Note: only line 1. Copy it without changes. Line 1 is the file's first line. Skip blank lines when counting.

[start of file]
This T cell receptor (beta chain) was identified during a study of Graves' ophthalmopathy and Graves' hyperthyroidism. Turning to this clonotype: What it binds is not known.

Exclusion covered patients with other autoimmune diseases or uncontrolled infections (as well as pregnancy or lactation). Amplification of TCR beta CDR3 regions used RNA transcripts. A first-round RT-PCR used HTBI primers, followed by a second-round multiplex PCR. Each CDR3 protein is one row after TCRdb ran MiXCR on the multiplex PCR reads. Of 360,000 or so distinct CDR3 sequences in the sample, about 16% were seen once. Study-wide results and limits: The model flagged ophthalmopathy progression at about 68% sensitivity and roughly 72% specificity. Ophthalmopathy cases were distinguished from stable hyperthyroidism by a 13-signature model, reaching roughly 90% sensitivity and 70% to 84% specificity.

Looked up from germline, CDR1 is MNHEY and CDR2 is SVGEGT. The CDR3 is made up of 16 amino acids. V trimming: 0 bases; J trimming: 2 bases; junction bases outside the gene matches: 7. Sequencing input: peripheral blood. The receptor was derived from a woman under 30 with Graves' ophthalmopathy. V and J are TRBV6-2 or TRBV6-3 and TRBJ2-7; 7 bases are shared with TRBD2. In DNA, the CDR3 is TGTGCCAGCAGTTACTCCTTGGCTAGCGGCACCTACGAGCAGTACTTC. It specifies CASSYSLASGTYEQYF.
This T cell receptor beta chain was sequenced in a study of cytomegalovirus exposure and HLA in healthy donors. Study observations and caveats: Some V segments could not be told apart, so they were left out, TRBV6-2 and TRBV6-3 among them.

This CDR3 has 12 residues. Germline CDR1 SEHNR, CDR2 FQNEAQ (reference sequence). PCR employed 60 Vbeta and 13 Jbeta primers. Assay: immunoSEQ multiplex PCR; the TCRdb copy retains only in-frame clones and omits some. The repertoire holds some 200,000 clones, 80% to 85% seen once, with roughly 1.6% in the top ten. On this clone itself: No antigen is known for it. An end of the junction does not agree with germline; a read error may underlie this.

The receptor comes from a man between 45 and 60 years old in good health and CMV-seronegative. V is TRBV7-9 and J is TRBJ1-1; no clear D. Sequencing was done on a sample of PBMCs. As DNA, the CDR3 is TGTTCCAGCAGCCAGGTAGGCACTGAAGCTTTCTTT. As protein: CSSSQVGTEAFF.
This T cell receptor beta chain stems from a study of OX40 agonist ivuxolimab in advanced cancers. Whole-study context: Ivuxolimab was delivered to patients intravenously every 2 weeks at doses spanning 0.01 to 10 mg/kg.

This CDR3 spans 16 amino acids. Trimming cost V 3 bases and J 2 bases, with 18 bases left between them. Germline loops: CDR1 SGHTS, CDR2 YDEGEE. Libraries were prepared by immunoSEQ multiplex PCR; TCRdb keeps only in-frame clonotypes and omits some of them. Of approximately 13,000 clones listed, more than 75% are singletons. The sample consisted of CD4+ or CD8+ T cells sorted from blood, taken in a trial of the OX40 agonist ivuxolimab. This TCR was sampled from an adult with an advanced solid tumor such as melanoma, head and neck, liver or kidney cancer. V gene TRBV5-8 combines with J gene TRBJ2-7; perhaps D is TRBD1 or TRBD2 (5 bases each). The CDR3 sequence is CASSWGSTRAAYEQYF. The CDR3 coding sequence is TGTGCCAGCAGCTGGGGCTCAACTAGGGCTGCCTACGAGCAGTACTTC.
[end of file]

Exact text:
This T cell receptor (beta chain) was identified during a study of Graves' ophthalmopathy and Graves' hyperthyroidism. Turning to this clonotype: What it binds is not known.